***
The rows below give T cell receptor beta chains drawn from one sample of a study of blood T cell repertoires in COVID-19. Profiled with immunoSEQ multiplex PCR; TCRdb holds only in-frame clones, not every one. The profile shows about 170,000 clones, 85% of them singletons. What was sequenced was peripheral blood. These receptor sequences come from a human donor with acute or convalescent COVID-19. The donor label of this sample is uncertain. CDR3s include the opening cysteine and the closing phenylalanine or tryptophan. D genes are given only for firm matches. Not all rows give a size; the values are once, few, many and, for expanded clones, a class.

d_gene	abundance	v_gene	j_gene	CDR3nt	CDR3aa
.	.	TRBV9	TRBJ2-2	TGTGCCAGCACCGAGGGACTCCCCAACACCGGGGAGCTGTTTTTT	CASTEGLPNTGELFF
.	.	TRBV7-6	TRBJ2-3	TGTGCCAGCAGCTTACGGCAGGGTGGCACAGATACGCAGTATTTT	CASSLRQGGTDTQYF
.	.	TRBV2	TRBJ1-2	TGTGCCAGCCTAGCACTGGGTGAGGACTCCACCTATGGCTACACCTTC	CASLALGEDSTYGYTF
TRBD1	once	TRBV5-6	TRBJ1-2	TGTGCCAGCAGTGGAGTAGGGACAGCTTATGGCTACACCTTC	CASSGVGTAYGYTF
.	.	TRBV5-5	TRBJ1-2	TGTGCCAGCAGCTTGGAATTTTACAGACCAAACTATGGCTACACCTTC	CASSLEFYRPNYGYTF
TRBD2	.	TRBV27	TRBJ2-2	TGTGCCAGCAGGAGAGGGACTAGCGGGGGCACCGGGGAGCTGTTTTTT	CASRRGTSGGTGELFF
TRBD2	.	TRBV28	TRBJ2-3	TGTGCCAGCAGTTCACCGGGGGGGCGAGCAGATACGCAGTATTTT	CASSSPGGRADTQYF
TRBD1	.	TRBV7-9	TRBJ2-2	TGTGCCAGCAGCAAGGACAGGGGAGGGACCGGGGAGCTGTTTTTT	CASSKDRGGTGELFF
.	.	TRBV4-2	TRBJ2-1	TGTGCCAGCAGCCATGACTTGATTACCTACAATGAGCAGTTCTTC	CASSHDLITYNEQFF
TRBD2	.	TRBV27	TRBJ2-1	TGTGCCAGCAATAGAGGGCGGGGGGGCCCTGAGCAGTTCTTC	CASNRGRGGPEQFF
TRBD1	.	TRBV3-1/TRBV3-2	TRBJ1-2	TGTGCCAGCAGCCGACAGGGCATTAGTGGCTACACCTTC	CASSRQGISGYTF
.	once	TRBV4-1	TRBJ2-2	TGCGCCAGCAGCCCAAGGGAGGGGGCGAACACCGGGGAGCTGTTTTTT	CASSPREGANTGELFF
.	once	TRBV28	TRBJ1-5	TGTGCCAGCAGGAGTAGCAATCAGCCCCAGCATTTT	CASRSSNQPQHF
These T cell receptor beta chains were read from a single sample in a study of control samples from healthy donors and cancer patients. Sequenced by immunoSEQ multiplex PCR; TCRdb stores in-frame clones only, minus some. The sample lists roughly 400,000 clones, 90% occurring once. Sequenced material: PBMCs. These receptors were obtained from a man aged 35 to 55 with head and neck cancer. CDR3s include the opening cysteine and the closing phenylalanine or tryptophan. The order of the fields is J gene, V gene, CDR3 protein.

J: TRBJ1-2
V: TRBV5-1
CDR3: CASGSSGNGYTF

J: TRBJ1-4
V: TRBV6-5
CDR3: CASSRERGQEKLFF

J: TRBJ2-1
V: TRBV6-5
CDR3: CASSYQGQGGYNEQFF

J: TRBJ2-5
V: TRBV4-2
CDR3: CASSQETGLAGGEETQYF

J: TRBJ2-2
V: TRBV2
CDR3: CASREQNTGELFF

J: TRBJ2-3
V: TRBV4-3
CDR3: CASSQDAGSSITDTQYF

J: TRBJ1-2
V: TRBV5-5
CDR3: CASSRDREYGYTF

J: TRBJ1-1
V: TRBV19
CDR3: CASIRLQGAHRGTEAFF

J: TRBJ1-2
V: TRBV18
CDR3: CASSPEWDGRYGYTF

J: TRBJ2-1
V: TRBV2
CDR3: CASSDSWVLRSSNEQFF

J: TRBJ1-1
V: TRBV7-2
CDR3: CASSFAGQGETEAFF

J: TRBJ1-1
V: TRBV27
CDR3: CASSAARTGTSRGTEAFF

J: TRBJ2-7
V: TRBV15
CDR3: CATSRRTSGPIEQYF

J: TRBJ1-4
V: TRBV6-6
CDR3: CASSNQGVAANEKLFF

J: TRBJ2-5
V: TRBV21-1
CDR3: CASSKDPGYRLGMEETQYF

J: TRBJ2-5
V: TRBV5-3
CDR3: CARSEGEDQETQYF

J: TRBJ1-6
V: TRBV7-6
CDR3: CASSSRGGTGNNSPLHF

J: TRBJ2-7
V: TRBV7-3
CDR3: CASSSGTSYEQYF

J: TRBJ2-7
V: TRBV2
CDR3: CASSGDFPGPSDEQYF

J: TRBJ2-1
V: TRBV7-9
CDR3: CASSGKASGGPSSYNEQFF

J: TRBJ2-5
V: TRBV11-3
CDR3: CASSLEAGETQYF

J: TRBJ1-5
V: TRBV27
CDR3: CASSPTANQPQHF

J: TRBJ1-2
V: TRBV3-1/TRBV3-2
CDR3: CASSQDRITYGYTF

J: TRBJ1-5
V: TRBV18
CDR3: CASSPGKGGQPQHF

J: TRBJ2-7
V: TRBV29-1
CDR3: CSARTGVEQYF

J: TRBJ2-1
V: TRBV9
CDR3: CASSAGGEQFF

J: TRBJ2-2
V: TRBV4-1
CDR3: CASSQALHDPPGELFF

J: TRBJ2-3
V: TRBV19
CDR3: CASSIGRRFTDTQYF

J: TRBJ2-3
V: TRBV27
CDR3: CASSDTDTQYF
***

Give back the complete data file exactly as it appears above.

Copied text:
The rows below give T cell receptor beta chains drawn from one sample of a study of blood T cell repertoires in COVID-19. Profiled with immunoSEQ multiplex PCR; TCRdb holds only in-frame clones, not every one. The profile shows about 170,000 clones, 85% of them singletons. What was sequenced was peripheral blood. These receptor sequences come from a human donor with acute or convalescent COVID-19. The donor label of this sample is uncertain. CDR3s include the opening cysteine and the closing phenylalanine or tryptophan. D genes are given only for firm matches. Not all rows give a size; the values are once, few, many and, for expanded clones, a class.

d_gene	abundance	v_gene	j_gene	CDR3nt	CDR3aa
.	.	TRBV9	TRBJ2-2	TGTGCCAGCACCGAGGGACTCCCCAACACCGGGGAGCTGTTTTTT	CASTEGLPNTGELFF
.	.	TRBV7-6	TRBJ2-3	TGTGCCAGCAGCTTACGGCAGGGTGGCACAGATACGCAGTATTTT	CASSLRQGGTDTQYF
.	.	TRBV2	TRBJ1-2	TGTGCCAGCCTAGCACTGGGTGAGGACTCCACCTATGGCTACACCTTC	CASLALGEDSTYGYTF
TRBD1	once	TRBV5-6	TRBJ1-2	TGTGCCAGCAGTGGAGTAGGGACAGCTTATGGCTACACCTTC	CASSGVGTAYGYTF
.	.	TRBV5-5	TRBJ1-2	TGTGCCAGCAGCTTGGAATTTTACAGACCAAACTATGGCTACACCTTC	CASSLEFYRPNYGYTF
TRBD2	.	TRBV27	TRBJ2-2	TGTGCCAGCAGGAGAGGGACTAGCGGGGGCACCGGGGAGCTGTTTTTT	CASRRGTSGGTGELFF
TRBD2	.	TRBV28	TRBJ2-3	TGTGCCAGCAGTTCACCGGGGGGGCGAGCAGATACGCAGTATTTT	CASSSPGGRADTQYF
TRBD1	.	TRBV7-9	TRBJ2-2	TGTGCCAGCAGCAAGGACAGGGGAGGGACCGGGGAGCTGTTTTTT	CASSKDRGGTGELFF
.	.	TRBV4-2	TRBJ2-1	TGTGCCAGCAGCCATGACTTGATTACCTACAATGAGCAGTTCTTC	CASSHDLITYNEQFF
TRBD2	.	TRBV27	TRBJ2-1	TGTGCCAGCAATAGAGGGCGGGGGGGCCCTGAGCAGTTCTTC	CASNRGRGGPEQFF
TRBD1	.	TRBV3-1/TRBV3-2	TRBJ1-2	TGTGCCAGCAGCCGACAGGGCATTAGTGGCTACACCTTC	CASSRQGISGYTF
.	once	TRBV4-1	TRBJ2-2	TGCGCCAGCAGCCCAAGGGAGGGGGCGAACACCGGGGAGCTGTTTTTT	CASSPREGANTGELFF
.	once	TRBV28	TRBJ1-5	TGTGCCAGCAGGAGTAGCAATCAGCCCCAGCATTTT	CASRSSNQPQHF
These T cell receptor beta chains were read from a single sample in a study of control samples from healthy donors and cancer patients. Sequenced by immunoSEQ multiplex PCR; TCRdb stores in-frame clones only, minus some. The sample lists roughly 400,000 clones, 90% occurring once. Sequenced material: PBMCs. These receptors were obtained from a man aged 35 to 55 with head and neck cancer. CDR3s include the opening cysteine and the closing phenylalanine or tryptophan. The order of the fields is J gene, V gene, CDR3 protein.

J: TRBJ1-2
V: TRBV5-1
CDR3: CASGSSGNGYTF

J: TRBJ1-4
V: TRBV6-5
CDR3: CASSRERGQEKLFF

J: TRBJ2-1
V: TRBV6-5
CDR3: CASSYQGQGGYNEQFF

J: TRBJ2-5
V: TRBV4-2
CDR3: CASSQETGLAGGEETQYF

J: TRBJ2-2
V: TRBV2
CDR3: CASREQNTGELFF

J: TRBJ2-3
V: TRBV4-3
CDR3: CASSQDAGSSITDTQYF

J: TRBJ1-2
V: TRBV5-5
CDR3: CASSRDREYGYTF

J: TRBJ1-1
V: TRBV19
CDR3: CASIRLQGAHRGTEAFF

J: TRBJ1-2
V: TRBV18
CDR3: CASSPEWDGRYGYTF

J: TRBJ2-1
V: TRBV2
CDR3: CASSDSWVLRSSNEQFF

J: TRBJ1-1
V: TRBV7-2
CDR3: CASSFAGQGETEAFF

J: TRBJ1-1
V: TRBV27
CDR3: CASSAARTGTSRGTEAFF

J: TRBJ2-7
V: TRBV15
CDR3: CATSRRTSGPIEQYF

J: TRBJ1-4
V: TRBV6-6
CDR3: CASSNQGVAANEKLFF

J: TRBJ2-5
V: TRBV21-1
CDR3: CASSKDPGYRLGMEETQYF

J: TRBJ2-5
V: TRBV5-3
CDR3: CARSEGEDQETQYF

J: TRBJ1-6
V: TRBV7-6
CDR3: CASSSRGGTGNNSPLHF

J: TRBJ2-7
V: TRBV7-3
CDR3: CASSSGTSYEQYF

J: TRBJ2-7
V: TRBV2
CDR3: CASSGDFPGPSDEQYF

J: TRBJ2-1
V: TRBV7-9
CDR3: CASSGKASGGPSSYNEQFF

J: TRBJ2-5
V: TRBV11-3
CDR3: CASSLEAGETQYF

J: TRBJ1-5
V: TRBV27
CDR3: CASSPTANQPQHF

J: TRBJ1-2
V: TRBV3-1/TRBV3-2
CDR3: CASSQDRITYGYTF

J: TRBJ1-5
V: TRBV18
CDR3: CASSPGKGGQPQHF

J: TRBJ2-7
V: TRBV29-1
CDR3: CSARTGVEQYF

J: TRBJ2-1
V: TRBV9
CDR3: CASSAGGEQFF

J: TRBJ2-2
V: TRBV4-1
CDR3: CASSQALHDPPGELFF

J: TRBJ2-3
V: TRBV19
CDR3: CASSIGRRFTDTQYF

J: TRBJ2-3
V: TRBV27
CDR3: CASSDTDTQYF